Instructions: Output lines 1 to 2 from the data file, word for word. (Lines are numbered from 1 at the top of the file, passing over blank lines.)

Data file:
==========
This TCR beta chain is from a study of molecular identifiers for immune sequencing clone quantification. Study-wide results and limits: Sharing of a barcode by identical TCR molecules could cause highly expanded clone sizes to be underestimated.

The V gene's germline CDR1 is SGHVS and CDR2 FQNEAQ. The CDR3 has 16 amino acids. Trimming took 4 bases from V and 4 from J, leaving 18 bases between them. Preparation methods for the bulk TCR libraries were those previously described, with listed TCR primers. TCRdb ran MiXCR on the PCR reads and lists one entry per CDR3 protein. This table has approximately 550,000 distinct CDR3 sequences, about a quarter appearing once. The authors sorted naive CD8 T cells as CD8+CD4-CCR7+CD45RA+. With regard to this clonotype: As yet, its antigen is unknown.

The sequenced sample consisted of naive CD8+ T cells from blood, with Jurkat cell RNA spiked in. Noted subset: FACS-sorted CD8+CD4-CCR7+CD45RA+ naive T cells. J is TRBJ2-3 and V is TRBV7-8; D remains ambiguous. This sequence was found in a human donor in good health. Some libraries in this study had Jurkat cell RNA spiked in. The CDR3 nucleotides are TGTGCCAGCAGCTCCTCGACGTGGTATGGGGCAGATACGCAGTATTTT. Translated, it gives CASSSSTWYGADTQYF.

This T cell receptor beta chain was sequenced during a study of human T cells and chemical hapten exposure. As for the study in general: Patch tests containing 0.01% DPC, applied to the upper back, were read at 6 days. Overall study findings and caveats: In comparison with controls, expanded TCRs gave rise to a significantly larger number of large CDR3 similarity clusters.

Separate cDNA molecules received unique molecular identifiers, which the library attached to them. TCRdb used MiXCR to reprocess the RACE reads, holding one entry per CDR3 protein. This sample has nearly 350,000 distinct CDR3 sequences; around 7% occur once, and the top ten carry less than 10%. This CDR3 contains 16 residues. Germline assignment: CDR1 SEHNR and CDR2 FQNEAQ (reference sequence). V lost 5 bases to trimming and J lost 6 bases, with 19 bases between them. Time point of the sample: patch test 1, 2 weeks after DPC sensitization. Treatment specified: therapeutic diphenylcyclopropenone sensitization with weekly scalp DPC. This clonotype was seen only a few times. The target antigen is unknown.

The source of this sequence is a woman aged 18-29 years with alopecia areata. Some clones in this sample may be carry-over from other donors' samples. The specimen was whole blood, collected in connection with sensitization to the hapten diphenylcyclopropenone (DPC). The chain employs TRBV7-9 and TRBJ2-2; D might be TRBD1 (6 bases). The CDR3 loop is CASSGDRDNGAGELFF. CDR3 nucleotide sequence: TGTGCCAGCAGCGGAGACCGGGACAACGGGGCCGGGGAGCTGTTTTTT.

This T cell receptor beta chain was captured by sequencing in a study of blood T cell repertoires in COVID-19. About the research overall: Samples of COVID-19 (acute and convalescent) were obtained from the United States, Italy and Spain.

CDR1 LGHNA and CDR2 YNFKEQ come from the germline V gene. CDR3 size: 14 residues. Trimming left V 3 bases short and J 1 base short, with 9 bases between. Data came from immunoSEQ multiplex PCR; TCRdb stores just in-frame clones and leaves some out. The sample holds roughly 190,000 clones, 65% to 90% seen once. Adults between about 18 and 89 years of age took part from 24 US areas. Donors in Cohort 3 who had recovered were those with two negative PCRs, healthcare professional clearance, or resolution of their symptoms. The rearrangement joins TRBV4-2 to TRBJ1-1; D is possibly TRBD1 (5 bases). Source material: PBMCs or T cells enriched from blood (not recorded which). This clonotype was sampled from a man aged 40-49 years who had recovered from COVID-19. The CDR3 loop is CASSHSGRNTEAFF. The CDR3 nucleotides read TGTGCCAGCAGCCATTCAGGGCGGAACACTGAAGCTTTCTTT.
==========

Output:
This TCR beta chain is from a study of molecular identifiers for immune sequencing clone quantification. Study-wide results and limits: Sharing of a barcode by identical TCR molecules could cause highly expanded clone sizes to be underestimated.

The V gene's germline CDR1 is SGHVS and CDR2 FQNEAQ. The CDR3 has 16 amino acids. Trimming took 4 bases from V and 4 from J, leaving 18 bases between them. Preparation methods for the bulk TCR libraries were those previously described, with listed TCR primers. TCRdb ran MiXCR on the PCR reads and lists one entry per CDR3 protein. This table has approximately 550,000 distinct CDR3 sequences, about a quarter appearing once. The authors sorted naive CD8 T cells as CD8+CD4-CCR7+CD45RA+. With regard to this clonotype: As yet, its antigen is unknown.